You will pay extra for the preparation of the fish at the restaurants but the prices are very low and you are only charged if you decide to have the fish cooked, rather than eat it as sashimi (raw). The fish is served with onions, and fresh wasabi, and the cooks will prepare you a hot, spicy soup using the bones so that absolutely nothing goes to waste.
Explore the various sections of Noryangjin Fish Market
The Noryangjin market is divided into two sections. There is the old Noryangjin fish market and the new market.
To be honest, there really isn’t so much variance between what you can find on offer at each one. The “new” side is perhaps a little pricier but not substantially so.
Take a guided tour of the Noryangjin market
Opting to take a guided tour is a great way to get your bearings in a new city and the same can be said of visiting Seoul for the first time. Several Seoul tours pass through the Noryangjin fish market.
They offer you a great opportunity to better communicate with local vendors and learn their stories and backgrounds. (This is something that is impossible to do otherwise if you don’t speak Korean!)
When you explore with a tour guide, you will get more context and information about the various things that you see. Better still? You will have a local on hand to ask for recommendations on the best things to do during your Korea itinerary, where to go shopping in Seoul, where to eat, etc.
A number of reputable Seoul tours that stop by Noryangjin are detailed below for your consideration. Book online in advance to secure your place!
- Seoul: Noryangjin fish market guided tour and food tasting
- Noryangjin market and historical park tour in Seoul
Not to be gross or put a dampener on the whole cultural experience of the Noryangjin fish market, but it is important to dress appropriately for your visit so as to protect yourself from the wrath of fish juices. Yes, that’s right: fish juices.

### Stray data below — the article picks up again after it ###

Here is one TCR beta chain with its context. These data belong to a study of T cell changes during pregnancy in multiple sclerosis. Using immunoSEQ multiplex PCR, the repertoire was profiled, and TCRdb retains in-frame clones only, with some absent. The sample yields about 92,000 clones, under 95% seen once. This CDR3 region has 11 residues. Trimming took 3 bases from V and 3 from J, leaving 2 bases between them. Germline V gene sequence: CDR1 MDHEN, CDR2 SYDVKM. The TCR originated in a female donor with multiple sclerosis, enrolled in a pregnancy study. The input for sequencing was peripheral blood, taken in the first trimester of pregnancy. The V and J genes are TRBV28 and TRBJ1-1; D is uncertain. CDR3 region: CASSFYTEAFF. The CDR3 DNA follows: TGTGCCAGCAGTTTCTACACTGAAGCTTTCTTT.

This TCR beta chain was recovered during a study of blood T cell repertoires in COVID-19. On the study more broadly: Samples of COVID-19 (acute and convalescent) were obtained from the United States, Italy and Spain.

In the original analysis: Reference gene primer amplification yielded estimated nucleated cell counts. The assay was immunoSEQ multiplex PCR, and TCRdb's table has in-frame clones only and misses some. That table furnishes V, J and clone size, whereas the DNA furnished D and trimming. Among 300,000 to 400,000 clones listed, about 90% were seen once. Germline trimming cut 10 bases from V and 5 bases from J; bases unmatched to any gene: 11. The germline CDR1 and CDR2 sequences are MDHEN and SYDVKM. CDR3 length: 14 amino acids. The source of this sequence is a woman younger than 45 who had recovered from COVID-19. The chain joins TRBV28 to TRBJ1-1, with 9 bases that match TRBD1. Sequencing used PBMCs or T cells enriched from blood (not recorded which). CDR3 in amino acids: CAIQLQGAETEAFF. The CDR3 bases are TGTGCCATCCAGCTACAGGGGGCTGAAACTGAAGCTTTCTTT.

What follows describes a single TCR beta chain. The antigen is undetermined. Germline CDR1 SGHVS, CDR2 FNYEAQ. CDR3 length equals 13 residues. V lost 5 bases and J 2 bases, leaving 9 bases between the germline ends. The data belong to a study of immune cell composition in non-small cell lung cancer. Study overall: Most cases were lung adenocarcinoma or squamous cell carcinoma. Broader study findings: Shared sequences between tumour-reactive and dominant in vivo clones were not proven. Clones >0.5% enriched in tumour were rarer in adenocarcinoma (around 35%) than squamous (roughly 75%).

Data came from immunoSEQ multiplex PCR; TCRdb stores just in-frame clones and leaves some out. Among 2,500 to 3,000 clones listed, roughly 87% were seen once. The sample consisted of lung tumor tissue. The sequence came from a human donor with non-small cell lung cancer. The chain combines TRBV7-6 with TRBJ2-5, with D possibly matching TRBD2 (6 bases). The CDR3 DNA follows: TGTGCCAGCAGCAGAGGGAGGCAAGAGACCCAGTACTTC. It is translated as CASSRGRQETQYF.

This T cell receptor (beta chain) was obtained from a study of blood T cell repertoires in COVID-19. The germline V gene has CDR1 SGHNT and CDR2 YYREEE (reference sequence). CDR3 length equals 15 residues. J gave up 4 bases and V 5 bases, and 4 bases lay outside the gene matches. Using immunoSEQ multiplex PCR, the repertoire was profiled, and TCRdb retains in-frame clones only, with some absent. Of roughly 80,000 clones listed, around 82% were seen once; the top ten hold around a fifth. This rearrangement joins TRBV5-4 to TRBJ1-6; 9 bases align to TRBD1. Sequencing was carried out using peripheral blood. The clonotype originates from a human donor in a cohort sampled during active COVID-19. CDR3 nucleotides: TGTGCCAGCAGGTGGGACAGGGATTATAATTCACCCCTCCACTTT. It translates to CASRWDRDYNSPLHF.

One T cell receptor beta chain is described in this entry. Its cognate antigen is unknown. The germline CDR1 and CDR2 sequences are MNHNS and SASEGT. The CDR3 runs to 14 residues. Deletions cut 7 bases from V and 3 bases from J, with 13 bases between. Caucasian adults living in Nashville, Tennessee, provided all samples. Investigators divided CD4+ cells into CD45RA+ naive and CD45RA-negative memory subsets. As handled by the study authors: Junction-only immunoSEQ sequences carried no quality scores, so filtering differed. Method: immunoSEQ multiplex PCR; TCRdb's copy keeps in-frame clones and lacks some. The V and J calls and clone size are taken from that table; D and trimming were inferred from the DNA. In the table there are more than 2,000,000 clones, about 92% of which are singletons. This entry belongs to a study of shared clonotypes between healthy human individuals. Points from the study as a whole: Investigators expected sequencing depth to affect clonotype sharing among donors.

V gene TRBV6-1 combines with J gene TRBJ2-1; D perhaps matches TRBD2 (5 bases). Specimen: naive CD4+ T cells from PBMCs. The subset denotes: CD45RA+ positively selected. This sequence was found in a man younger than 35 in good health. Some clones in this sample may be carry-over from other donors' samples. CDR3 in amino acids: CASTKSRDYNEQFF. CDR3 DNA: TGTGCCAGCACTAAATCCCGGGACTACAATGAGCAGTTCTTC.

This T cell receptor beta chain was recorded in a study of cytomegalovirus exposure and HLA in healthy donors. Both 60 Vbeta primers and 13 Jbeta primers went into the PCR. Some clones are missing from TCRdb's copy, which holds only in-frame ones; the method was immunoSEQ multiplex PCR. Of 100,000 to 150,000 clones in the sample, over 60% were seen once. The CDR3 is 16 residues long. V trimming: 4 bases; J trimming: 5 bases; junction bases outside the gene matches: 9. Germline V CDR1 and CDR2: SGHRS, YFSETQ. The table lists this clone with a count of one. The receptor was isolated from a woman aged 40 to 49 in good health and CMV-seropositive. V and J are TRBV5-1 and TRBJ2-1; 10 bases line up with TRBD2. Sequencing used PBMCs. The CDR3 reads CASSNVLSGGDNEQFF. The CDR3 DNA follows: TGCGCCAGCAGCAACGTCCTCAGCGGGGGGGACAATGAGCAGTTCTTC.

Noryangjin market is a wet market and the floors are often filled with puddles as fish water and ice drip onto the floor. This is not the time to wear your cutest summer sandals. Opt for closed shoes/sneakers and ideally wear some comfy, casual clothes/long pants that keep your skin covered too.
Noryangjin Fish Market FAQs
Noryangjin Fish Market opening times
Noryangjin market is open 24/7 and whatever time you go, it’s never empty! If you’re looking to eat at the market, it’s better to go in the morning while the catch is fresh and you have time to browse the stalls. Weekends are typically busier.
How can I go to Noryangjin market?
It is easy to access the Noryangjin market during your Seoul itinerary. You can take Seoul metro line one to “Noryangjin” and leave at exit 1.
Walk under the bridge and follow the fishy smell and you’ll be faced with the market. Signs are displayed in both English and Korean so you cannot miss it.
What is Noryangjin famous for?
Noryangjin is famous for being the largest and most extensive fish market in Seoul. It awaits in Noryangjin-dong in Dongjak-gu.
Final Thoughts on the Noryangjin Fish Market
Have any further questions about visiting the Noryangjin fish market, or exploring Seoul and South Korea in general? Feel free to reach out to me.
I will do my best to get back to you as soon as possible. I lived in Seoul for several years while teaching English in South Korea. I’m happy to answer any questions that you may have.
Annyeonghaseyo! Melissa xo